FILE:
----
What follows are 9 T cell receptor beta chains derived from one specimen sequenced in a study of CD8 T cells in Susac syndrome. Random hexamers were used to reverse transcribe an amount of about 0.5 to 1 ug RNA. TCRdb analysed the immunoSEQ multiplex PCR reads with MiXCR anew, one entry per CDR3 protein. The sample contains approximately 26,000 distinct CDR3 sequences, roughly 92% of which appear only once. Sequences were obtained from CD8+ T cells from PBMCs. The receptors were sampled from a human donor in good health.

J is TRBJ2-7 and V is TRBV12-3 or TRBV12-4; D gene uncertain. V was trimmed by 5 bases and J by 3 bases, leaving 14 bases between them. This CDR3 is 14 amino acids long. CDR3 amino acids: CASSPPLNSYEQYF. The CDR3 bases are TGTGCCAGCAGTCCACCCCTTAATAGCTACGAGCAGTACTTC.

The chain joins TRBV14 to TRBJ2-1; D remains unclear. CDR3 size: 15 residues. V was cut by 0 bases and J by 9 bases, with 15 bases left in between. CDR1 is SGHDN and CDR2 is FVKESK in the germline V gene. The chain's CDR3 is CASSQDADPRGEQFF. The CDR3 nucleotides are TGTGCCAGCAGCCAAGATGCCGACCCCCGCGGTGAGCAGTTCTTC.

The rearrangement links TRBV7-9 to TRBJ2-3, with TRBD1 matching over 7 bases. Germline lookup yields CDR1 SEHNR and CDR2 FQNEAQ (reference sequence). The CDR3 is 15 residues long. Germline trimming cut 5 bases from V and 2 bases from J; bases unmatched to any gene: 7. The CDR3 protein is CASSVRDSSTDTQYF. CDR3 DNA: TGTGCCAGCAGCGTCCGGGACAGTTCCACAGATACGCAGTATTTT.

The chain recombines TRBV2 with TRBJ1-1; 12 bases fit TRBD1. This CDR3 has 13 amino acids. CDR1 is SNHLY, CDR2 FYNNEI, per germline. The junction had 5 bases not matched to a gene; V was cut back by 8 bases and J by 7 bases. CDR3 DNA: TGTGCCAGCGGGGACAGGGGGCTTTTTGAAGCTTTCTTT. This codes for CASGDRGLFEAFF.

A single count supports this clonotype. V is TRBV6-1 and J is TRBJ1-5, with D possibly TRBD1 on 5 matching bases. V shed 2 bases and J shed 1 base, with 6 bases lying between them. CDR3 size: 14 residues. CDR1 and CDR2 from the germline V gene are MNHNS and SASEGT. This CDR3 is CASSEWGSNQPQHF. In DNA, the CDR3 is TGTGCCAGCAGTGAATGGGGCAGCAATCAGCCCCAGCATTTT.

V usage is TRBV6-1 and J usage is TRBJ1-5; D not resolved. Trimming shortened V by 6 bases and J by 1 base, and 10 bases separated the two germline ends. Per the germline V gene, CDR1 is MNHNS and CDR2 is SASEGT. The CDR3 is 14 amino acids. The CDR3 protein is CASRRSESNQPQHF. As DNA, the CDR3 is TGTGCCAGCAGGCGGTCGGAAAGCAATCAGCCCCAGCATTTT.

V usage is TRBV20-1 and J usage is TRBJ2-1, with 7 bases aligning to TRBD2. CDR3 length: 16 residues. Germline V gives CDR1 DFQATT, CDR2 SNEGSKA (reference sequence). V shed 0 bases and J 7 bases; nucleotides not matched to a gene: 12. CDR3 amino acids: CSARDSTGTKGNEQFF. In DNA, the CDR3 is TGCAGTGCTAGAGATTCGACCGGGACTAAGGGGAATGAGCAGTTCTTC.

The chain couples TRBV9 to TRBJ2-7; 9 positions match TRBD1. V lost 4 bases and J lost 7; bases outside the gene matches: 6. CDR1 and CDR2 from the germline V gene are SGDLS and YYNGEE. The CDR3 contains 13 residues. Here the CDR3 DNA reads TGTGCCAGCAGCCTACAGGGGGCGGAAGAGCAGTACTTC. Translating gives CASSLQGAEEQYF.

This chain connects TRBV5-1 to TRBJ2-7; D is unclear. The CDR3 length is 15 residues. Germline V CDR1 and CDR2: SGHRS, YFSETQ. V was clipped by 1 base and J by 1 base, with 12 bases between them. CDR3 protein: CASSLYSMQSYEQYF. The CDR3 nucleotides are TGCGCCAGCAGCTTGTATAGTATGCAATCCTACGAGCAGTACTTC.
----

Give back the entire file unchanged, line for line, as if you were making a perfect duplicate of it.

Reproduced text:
What follows are 9 T cell receptor beta chains derived from one specimen sequenced in a study of CD8 T cells in Susac syndrome. Random hexamers were used to reverse transcribe an amount of about 0.5 to 1 ug RNA. TCRdb analysed the immunoSEQ multiplex PCR reads with MiXCR anew, one entry per CDR3 protein. The sample contains approximately 26,000 distinct CDR3 sequences, roughly 92% of which appear only once. Sequences were obtained from CD8+ T cells from PBMCs. The receptors were sampled from a human donor in good health.

J is TRBJ2-7 and V is TRBV12-3 or TRBV12-4; D gene uncertain. V was trimmed by 5 bases and J by 3 bases, leaving 14 bases between them. This CDR3 is 14 amino acids long. CDR3 amino acids: CASSPPLNSYEQYF. The CDR3 bases are TGTGCCAGCAGTCCACCCCTTAATAGCTACGAGCAGTACTTC.

The chain joins TRBV14 to TRBJ2-1; D remains unclear. CDR3 size: 15 residues. V was cut by 0 bases and J by 9 bases, with 15 bases left in between. CDR1 is SGHDN and CDR2 is FVKESK in the germline V gene. The chain's CDR3 is CASSQDADPRGEQFF. The CDR3 nucleotides are TGTGCCAGCAGCCAAGATGCCGACCCCCGCGGTGAGCAGTTCTTC.

The rearrangement links TRBV7-9 to TRBJ2-3, with TRBD1 matching over 7 bases. Germline lookup yields CDR1 SEHNR and CDR2 FQNEAQ (reference sequence). The CDR3 is 15 residues long. Germline trimming cut 5 bases from V and 2 bases from J; bases unmatched to any gene: 7. The CDR3 protein is CASSVRDSSTDTQYF. CDR3 DNA: TGTGCCAGCAGCGTCCGGGACAGTTCCACAGATACGCAGTATTTT.

The chain recombines TRBV2 with TRBJ1-1; 12 bases fit TRBD1. This CDR3 has 13 amino acids. CDR1 is SNHLY, CDR2 FYNNEI, per germline. The junction had 5 bases not matched to a gene; V was cut back by 8 bases and J by 7 bases. CDR3 DNA: TGTGCCAGCGGGGACAGGGGGCTTTTTGAAGCTTTCTTT. This codes for CASGDRGLFEAFF.

A single count supports this clonotype. V is TRBV6-1 and J is TRBJ1-5, with D possibly TRBD1 on 5 matching bases. V shed 2 bases and J shed 1 base, with 6 bases lying between them. CDR3 size: 14 residues. CDR1 and CDR2 from the germline V gene are MNHNS and SASEGT. This CDR3 is CASSEWGSNQPQHF. In DNA, the CDR3 is TGTGCCAGCAGTGAATGGGGCAGCAATCAGCCCCAGCATTTT.

V usage is TRBV6-1 and J usage is TRBJ1-5; D not resolved. Trimming shortened V by 6 bases and J by 1 base, and 10 bases separated the two germline ends. Per the germline V gene, CDR1 is MNHNS and CDR2 is SASEGT. The CDR3 is 14 amino acids. The CDR3 protein is CASRRSESNQPQHF. As DNA, the CDR3 is TGTGCCAGCAGGCGGTCGGAAAGCAATCAGCCCCAGCATTTT.

V usage is TRBV20-1 and J usage is TRBJ2-1, with 7 bases aligning to TRBD2. CDR3 length: 16 residues. Germline V gives CDR1 DFQATT, CDR2 SNEGSKA (reference sequence). V shed 0 bases and J 7 bases; nucleotides not matched to a gene: 12. CDR3 amino acids: CSARDSTGTKGNEQFF. In DNA, the CDR3 is TGCAGTGCTAGAGATTCGACCGGGACTAAGGGGAATGAGCAGTTCTTC.

The chain couples TRBV9 to TRBJ2-7; 9 positions match TRBD1. V lost 4 bases and J lost 7; bases outside the gene matches: 6. CDR1 and CDR2 from the germline V gene are SGDLS and YYNGEE. The CDR3 contains 13 residues. Here the CDR3 DNA reads TGTGCCAGCAGCCTACAGGGGGCGGAAGAGCAGTACTTC. Translating gives CASSLQGAEEQYF.

This chain connects TRBV5-1 to TRBJ2-7; D is unclear. The CDR3 length is 15 residues. Germline V CDR1 and CDR2: SGHRS, YFSETQ. V was clipped by 1 base and J by 1 base, with 12 bases between them. CDR3 protein: CASSLYSMQSYEQYF. The CDR3 nucleotides are TGCGCCAGCAGCTTGTATAGTATGCAATCCTACGAGCAGTACTTC.